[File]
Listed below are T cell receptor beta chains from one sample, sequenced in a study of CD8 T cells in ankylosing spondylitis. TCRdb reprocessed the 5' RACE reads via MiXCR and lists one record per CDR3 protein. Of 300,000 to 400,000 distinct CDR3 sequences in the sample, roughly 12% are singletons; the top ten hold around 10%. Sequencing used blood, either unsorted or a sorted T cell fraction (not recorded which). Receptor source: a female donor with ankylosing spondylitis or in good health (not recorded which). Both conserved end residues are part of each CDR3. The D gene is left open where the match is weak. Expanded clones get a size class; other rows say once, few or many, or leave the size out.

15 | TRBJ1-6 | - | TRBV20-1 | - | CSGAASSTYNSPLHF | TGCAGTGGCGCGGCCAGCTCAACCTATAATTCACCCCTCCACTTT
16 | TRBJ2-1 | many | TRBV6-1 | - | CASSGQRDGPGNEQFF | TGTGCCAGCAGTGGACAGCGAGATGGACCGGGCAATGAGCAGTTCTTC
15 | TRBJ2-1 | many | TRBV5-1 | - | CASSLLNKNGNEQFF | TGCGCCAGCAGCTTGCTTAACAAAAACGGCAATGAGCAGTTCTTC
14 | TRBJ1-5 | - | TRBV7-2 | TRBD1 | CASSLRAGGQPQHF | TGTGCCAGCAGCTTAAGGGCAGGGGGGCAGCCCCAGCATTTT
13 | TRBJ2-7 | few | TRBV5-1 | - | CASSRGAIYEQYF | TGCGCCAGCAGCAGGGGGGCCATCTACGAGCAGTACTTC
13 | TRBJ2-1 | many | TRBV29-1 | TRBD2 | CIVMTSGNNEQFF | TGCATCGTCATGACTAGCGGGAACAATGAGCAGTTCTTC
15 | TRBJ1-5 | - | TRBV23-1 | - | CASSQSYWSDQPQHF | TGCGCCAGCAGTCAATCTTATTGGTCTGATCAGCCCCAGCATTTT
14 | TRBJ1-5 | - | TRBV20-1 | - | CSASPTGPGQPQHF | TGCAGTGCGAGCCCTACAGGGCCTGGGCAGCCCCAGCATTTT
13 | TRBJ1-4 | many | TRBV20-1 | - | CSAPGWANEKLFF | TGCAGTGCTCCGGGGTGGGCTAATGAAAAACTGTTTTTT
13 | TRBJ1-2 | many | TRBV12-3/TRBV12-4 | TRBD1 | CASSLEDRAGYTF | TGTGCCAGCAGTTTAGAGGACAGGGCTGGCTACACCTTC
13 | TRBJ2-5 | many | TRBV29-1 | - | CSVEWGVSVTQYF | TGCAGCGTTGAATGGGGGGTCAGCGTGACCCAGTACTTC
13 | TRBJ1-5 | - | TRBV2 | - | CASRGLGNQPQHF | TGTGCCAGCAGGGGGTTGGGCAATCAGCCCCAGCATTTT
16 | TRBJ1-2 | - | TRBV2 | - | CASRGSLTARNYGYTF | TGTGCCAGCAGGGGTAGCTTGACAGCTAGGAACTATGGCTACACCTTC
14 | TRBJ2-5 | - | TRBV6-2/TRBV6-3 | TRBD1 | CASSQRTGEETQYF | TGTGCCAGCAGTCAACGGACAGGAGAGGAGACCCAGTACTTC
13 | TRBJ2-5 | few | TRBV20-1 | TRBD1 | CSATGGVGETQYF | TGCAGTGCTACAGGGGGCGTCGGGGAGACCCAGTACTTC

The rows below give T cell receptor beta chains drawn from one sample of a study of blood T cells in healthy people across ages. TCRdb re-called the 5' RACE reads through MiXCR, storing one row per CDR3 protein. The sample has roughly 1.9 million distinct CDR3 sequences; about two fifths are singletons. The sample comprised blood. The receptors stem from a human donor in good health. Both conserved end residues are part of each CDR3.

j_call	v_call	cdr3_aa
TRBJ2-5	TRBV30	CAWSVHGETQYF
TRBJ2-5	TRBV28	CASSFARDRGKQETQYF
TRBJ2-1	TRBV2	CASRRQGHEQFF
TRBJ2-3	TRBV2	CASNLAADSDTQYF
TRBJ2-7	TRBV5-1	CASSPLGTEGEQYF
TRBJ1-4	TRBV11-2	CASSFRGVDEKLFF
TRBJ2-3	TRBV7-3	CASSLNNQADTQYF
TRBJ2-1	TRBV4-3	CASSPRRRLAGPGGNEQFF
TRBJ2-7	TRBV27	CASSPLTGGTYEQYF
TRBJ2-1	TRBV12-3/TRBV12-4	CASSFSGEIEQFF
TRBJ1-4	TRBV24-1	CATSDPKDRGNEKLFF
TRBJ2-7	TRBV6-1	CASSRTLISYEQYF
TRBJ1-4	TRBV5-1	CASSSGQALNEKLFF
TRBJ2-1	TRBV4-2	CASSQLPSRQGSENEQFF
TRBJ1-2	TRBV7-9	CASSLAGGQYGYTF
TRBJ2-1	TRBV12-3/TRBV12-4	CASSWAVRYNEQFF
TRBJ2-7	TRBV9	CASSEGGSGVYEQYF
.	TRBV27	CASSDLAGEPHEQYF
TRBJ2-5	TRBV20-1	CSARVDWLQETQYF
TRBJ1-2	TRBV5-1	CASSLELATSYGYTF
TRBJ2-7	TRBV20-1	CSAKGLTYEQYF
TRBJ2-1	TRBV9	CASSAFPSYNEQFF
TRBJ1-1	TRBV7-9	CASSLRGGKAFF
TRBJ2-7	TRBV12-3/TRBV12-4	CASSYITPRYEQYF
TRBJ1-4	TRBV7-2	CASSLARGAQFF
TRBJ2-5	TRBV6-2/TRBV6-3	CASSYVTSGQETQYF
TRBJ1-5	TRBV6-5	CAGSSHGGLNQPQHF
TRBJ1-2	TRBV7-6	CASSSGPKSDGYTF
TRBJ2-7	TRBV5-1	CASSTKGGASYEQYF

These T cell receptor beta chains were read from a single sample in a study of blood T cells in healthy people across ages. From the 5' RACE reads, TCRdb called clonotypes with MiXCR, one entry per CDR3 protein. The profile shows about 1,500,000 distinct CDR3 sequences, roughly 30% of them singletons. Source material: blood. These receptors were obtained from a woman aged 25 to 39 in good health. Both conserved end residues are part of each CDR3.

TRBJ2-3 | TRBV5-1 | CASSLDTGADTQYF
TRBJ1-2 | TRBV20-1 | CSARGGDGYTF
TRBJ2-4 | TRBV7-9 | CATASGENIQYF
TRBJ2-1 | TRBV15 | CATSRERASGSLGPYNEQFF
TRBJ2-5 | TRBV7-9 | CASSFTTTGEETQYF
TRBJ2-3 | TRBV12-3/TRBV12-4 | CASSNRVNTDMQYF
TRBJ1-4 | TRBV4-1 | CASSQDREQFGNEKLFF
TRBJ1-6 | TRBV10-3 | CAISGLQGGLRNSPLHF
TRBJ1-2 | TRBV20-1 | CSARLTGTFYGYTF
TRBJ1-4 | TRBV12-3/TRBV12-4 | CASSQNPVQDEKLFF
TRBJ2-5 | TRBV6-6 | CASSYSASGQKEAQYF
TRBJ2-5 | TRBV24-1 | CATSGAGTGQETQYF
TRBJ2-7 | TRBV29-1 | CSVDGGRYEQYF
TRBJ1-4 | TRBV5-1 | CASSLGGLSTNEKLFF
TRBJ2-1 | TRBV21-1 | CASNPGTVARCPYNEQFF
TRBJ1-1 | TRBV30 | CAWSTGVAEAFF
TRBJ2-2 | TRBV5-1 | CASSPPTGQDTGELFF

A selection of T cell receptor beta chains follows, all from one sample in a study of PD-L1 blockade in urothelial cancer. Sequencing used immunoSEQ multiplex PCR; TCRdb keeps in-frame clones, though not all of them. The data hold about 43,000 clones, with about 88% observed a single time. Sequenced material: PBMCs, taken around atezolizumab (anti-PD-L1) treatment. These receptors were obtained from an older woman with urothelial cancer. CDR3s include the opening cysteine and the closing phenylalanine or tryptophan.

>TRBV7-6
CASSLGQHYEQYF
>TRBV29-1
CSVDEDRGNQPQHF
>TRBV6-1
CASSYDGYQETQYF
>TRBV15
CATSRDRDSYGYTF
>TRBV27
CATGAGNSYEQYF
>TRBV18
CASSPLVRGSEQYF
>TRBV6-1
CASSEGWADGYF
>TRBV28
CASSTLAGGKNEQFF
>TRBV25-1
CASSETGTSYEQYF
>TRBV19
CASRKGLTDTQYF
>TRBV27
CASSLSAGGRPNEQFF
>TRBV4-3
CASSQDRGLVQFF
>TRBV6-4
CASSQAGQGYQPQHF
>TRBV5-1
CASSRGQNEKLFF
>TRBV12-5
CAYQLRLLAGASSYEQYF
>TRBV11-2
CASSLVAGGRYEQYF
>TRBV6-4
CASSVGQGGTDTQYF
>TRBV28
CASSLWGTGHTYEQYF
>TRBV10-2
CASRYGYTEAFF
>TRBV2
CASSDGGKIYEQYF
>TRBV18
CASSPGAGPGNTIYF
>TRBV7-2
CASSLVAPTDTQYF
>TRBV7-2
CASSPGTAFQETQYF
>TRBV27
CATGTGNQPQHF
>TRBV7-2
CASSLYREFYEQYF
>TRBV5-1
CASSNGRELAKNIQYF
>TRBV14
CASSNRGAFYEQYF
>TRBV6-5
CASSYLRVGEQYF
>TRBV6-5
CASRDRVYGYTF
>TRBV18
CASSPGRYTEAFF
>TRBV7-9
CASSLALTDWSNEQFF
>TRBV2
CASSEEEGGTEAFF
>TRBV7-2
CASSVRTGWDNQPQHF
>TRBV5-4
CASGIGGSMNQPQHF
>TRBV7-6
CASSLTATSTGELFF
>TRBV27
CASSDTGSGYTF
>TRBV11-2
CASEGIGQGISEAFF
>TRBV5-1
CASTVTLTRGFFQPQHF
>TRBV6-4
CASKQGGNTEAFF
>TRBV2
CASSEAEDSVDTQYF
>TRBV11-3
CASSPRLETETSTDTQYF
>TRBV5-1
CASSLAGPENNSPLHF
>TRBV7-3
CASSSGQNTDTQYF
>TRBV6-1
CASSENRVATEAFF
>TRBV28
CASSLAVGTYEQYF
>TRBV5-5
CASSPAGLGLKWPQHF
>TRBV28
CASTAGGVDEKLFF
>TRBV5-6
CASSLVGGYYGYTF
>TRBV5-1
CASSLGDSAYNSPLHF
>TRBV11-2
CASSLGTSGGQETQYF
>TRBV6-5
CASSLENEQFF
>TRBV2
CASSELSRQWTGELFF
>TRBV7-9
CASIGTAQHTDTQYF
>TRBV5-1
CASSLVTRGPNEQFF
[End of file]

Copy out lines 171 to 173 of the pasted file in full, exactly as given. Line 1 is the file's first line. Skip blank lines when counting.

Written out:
>TRBV7-9
CASIGTAQHTDTQYF
>TRBV5-1